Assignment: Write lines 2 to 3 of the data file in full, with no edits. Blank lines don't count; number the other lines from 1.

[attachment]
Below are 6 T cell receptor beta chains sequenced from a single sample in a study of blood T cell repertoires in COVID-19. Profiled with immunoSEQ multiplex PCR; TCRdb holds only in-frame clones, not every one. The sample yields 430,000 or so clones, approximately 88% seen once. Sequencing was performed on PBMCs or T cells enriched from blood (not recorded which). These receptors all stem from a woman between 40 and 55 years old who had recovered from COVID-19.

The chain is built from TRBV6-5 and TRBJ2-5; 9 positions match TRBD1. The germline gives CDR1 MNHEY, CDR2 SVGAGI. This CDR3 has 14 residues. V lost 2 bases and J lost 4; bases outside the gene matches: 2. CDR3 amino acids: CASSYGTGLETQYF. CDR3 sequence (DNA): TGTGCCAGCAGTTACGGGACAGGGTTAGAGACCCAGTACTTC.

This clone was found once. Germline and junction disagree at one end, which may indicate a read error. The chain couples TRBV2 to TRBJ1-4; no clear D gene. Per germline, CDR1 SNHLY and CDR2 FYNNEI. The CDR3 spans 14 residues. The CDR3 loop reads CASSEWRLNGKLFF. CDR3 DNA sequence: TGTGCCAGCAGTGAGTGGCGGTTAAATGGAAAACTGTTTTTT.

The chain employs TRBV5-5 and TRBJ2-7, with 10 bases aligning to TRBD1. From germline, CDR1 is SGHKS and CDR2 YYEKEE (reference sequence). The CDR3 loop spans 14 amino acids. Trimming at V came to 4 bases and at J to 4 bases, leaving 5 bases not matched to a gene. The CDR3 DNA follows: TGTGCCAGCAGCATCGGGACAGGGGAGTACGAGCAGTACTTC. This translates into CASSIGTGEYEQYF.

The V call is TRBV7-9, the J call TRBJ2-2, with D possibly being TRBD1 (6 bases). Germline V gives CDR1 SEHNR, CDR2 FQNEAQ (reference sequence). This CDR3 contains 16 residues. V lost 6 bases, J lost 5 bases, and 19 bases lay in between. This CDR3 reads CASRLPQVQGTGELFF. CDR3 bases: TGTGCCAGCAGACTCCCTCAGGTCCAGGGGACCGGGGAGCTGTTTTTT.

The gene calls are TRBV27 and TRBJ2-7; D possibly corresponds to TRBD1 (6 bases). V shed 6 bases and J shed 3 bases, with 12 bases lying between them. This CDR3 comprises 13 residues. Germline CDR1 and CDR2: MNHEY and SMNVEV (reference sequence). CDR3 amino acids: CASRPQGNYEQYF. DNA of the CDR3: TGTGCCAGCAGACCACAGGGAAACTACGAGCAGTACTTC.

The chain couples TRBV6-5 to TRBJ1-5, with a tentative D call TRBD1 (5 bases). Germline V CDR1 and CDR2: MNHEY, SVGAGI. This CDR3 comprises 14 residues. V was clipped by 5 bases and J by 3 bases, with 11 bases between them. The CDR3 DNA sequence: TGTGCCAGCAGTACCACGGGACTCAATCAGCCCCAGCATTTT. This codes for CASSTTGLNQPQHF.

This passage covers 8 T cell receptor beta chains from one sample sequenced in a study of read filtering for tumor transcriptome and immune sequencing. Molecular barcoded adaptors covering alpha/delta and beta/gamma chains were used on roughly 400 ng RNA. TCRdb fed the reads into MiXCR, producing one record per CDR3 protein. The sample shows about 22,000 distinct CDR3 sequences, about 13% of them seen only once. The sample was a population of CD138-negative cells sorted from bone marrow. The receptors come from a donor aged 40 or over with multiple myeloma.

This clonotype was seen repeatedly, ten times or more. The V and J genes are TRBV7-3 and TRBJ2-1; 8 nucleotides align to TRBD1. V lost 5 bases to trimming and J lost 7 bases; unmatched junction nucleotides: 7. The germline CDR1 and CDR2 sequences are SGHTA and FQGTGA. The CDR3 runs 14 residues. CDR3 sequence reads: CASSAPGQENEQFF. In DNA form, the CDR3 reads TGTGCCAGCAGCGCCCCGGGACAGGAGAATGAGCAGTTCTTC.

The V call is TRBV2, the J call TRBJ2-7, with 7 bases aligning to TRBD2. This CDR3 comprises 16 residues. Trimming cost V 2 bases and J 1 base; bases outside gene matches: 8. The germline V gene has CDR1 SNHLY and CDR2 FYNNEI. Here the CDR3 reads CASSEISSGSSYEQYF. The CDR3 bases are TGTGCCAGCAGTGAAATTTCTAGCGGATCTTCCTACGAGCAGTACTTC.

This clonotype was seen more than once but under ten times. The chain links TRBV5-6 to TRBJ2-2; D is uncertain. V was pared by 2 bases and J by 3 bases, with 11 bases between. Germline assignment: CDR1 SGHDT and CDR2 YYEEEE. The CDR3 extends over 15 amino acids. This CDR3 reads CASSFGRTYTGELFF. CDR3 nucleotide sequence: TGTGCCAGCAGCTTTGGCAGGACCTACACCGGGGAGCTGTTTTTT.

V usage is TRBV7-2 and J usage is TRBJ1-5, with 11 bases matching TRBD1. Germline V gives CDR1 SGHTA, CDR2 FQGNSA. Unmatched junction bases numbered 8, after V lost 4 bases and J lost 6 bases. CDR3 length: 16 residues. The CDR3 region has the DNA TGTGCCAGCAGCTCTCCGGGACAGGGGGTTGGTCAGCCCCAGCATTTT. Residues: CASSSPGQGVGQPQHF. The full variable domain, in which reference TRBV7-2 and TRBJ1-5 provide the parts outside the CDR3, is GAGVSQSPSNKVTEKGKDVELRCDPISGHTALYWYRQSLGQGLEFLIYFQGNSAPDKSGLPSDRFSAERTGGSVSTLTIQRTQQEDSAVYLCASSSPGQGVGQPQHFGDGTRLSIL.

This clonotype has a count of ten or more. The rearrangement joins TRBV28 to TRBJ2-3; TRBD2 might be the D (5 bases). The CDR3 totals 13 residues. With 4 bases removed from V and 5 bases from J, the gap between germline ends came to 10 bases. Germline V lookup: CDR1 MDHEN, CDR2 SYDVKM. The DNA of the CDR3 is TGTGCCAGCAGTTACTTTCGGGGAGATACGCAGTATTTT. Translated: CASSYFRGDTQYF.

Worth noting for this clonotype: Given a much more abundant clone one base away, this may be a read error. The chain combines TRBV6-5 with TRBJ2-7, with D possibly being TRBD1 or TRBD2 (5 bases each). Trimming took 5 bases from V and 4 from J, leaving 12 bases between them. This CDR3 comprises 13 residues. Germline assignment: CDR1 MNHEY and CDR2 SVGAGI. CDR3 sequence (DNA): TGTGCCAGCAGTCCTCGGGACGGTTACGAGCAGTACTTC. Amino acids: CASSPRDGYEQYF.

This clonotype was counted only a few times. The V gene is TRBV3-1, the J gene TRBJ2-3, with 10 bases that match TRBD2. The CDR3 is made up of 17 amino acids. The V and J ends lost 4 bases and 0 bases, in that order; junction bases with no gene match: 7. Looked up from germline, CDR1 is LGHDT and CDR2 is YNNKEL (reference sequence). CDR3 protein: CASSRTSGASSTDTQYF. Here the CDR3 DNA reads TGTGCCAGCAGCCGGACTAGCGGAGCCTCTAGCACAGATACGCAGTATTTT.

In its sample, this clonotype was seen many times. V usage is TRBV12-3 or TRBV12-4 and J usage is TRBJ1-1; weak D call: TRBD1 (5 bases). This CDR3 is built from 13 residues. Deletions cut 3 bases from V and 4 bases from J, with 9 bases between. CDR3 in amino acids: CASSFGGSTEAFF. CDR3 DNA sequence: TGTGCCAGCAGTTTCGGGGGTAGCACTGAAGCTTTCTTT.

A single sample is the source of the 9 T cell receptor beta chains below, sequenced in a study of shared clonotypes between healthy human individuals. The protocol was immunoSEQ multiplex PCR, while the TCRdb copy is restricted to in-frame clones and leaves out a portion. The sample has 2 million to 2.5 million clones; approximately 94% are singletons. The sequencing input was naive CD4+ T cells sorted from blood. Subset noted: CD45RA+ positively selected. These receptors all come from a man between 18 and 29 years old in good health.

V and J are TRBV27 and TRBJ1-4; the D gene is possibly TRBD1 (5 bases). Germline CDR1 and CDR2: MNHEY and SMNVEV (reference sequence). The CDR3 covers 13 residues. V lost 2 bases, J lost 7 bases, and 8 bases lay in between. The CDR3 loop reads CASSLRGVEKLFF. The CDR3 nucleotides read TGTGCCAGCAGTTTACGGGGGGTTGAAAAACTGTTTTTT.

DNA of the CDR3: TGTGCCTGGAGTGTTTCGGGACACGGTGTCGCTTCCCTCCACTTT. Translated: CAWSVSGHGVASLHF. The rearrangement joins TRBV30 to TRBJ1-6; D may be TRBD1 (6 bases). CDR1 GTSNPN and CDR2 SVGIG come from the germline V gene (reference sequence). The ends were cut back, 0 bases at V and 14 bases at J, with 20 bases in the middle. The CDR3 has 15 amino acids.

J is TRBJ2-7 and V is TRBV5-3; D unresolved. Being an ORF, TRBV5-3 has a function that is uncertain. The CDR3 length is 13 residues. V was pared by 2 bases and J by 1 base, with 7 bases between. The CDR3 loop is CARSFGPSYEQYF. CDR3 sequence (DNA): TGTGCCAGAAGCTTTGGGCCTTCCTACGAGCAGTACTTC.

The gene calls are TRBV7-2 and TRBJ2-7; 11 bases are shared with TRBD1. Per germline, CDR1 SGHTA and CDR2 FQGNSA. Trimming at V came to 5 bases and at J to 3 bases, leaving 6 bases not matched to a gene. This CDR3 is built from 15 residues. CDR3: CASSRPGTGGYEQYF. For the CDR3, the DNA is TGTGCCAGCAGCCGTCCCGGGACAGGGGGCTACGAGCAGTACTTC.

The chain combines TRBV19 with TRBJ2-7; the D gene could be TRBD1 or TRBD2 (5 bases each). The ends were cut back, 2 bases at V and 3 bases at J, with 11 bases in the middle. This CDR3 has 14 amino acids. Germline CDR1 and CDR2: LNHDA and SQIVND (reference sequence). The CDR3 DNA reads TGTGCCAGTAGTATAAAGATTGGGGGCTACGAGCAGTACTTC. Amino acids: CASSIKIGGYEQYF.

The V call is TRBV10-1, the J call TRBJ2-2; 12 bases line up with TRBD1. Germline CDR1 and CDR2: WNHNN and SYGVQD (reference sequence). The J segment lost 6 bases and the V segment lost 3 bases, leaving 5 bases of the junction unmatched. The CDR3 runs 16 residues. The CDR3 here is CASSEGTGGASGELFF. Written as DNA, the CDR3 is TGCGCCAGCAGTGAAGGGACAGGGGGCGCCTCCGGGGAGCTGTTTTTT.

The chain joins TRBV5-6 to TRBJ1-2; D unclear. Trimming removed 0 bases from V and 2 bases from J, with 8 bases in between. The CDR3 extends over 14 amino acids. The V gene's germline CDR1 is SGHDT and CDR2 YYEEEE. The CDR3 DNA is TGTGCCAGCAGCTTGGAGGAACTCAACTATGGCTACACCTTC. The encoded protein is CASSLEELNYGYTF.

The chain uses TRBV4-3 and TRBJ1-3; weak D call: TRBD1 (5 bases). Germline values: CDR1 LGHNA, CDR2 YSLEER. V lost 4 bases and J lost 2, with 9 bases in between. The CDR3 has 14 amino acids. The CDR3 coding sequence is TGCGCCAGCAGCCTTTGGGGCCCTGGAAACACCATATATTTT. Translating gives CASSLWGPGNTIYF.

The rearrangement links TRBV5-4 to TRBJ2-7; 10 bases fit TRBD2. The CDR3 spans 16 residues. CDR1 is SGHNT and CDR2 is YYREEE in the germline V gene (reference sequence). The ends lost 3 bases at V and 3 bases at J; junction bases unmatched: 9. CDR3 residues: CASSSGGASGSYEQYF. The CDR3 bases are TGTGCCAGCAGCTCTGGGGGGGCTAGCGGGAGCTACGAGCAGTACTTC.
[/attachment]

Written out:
The chain is built from TRBV6-5 and TRBJ2-5; 9 positions match TRBD1. The germline gives CDR1 MNHEY, CDR2 SVGAGI. This CDR3 has 14 residues. V lost 2 bases and J lost 4; bases outside the gene matches: 2. CDR3 amino acids: CASSYGTGLETQYF. CDR3 sequence (DNA): TGTGCCAGCAGTTACGGGACAGGGTTAGAGACCCAGTACTTC.

This clone was found once. Germline and junction disagree at one end, which may indicate a read error. The chain couples TRBV2 to TRBJ1-4; no clear D gene. Per germline, CDR1 SNHLY and CDR2 FYNNEI. The CDR3 spans 14 residues. The CDR3 loop reads CASSEWRLNGKLFF. CDR3 DNA sequence: TGTGCCAGCAGTGAGTGGCGGTTAAATGGAAAACTGTTTTTT.